Why purchase Leonardo da Vinci’s “Salvator Mundi” for $450 million?
The big news in the art world the other day — and it was big — was the disclosure that Crown Prince Mohammed bin Salman, the young Saudi heir who’s detained dozens of cousins and tycoons in an anti-corruption drive, was the mysterious buyer who paid a fortune for a distinctly non-Islamic Leonardo at an auction at Christie’s in New York City last month. The man who placed the bid on the crown prince’s behalf was a little-known cousin with a lot less money but a much longer name, Prince Bader bin Abdullah bin Mohammed bin Farhan al-Saud. There were companion reports that the painting would ultimately wind up in a museum in Abu Dhabi, the United Arab Emirates’ capital and the new challenger for culture bragging rights on the Persian Gulf.
All this was sourced to American intelligence officials and other unnamed persons who know a lot about the art world. It seemed consistent with the crown prince’s pattern of working through friends to make big purchases.
But hold on! Doubts have now arisen as to whether the crown prince was the true buyer, the man who actually shelled out $450.3 million for the painting, and for whom Prince Bader was a mere gofer. The Saudi Embassy in Washington said in a statement that the true buyer was the Ministry of Culture in Abu Dhabi, where the painting will hang in a newly opened branch of the Louvre, and that Prince Bader was, in fact, the ministry’s agent.
So what really do we know? One, the buyer at auction was Prince Bader, a close friend and associate of the crown prince. No one disputes that. Two, the museum in Abu Dhabi is definitely expecting to hang the painting on its walls. The unanswered question is this: For whom or what entity was Prince Bader acting? Another question: Why would the Saudis move so quickly to say the crown prince was not the moneyman?
One possible answer is the optics — the anomaly of the crown prince doling out $450.3 million for a painting, no matter how rare or wonderful, when he has so publicly and dramatically dedicated the first six months of his heir-apparency to imposing austerity measures and rooting out corruption.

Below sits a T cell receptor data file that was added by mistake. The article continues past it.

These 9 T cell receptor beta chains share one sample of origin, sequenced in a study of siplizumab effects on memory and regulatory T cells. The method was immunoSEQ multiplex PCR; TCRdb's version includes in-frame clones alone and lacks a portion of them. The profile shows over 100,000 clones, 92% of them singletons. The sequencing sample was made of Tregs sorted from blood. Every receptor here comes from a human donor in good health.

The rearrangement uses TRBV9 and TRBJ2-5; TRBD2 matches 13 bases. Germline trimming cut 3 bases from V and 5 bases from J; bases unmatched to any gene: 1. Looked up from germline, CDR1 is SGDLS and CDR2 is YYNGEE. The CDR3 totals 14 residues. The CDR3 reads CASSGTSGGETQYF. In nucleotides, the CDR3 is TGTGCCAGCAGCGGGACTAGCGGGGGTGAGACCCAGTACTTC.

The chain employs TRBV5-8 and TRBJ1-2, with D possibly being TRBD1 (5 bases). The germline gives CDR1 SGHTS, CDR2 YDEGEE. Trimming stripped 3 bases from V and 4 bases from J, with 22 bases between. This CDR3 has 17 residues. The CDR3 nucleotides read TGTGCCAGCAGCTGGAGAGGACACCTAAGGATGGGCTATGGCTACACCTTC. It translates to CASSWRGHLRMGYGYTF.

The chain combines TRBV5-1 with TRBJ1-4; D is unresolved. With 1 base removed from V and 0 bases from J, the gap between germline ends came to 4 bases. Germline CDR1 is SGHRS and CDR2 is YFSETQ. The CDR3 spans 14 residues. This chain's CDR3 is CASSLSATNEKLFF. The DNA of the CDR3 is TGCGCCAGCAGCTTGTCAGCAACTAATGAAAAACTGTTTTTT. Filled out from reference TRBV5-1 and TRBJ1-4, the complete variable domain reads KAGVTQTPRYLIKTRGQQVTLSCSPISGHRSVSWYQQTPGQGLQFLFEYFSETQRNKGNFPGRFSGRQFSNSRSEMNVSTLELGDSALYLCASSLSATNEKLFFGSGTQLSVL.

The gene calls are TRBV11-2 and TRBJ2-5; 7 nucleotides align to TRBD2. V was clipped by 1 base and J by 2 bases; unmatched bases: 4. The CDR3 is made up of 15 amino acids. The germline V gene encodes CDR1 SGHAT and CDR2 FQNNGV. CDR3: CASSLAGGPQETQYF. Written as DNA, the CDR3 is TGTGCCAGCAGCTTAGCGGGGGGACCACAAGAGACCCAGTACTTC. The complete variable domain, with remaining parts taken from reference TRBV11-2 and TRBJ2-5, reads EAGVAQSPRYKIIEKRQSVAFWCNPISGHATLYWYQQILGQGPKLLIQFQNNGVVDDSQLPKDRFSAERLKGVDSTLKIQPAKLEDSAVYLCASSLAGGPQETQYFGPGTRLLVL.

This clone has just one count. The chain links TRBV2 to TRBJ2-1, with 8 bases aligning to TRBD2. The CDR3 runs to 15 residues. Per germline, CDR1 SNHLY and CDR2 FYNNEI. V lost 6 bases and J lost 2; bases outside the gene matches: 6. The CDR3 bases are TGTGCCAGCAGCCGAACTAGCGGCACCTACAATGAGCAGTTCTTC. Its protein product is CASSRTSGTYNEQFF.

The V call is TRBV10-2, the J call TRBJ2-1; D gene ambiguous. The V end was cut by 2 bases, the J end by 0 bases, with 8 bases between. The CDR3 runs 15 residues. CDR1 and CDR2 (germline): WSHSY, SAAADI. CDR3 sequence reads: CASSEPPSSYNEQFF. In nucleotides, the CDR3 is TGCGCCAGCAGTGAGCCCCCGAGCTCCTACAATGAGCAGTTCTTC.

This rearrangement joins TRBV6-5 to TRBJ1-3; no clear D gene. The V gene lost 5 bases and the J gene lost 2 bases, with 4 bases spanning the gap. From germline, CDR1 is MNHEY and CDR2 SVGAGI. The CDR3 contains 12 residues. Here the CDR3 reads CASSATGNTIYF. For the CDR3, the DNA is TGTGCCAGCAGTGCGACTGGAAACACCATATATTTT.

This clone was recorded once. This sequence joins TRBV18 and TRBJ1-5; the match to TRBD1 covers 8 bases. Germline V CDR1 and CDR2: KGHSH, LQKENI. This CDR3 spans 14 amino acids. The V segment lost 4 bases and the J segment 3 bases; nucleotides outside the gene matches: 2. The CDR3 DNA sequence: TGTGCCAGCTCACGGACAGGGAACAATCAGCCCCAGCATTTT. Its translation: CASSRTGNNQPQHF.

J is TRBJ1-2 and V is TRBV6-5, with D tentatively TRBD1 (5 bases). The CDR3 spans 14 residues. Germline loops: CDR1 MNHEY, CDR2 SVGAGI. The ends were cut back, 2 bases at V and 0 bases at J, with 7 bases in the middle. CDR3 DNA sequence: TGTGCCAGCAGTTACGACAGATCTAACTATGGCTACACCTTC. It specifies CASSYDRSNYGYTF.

Then there’s the fact that the painting’s subject, Salvator Mundi — Jesus Christ as the savior of the world — would seem certain to antagonize religious authorities in a stern Muslim kingdom like Saudi Arabia. Jesus is recognized as a prophet in Islam, not as God, but Islam bars making images of prophets. Prince Mohammed has been trying to loosen the imposition of strict Islamic law in Saudi Arabia, but it is hard to imagine that this would be the way to go about it. Then, finally, is the curiosity of a Saudi heir doling out close to a half-billion dollars on a painting for a museum in a neighboring emirate.
The architecturally striking Louvre Abu Dhabi opened last month to great fanfare (it leased the name from the Paris Louvre for 30 years), hoping to challenge the longstanding pre-eminence on the gulf art scene of Qatar’s Museum of Islamic Art in Doha. A bona fide Leonardo would be an indisputable prize — especially when it easily beat the record Doha had held for the most ever paid for a painting, roughly $300 million for a Gauguin. (It may be worth noting that Saudi Arabia and Qatar are currently locked in a vicious feud in which the United Arab Emirates supports the Saudis.)
So if one mystery has been solved — the identity of Prince Bader, agent extraordinaire — more have been raised. Was this a game of gulf one-upmanship, with more to follow? Can the royal wunderkind of Saudi Arabia square his spending with his reforms?
— From the New York Times. Online: https://www.nytimes.com/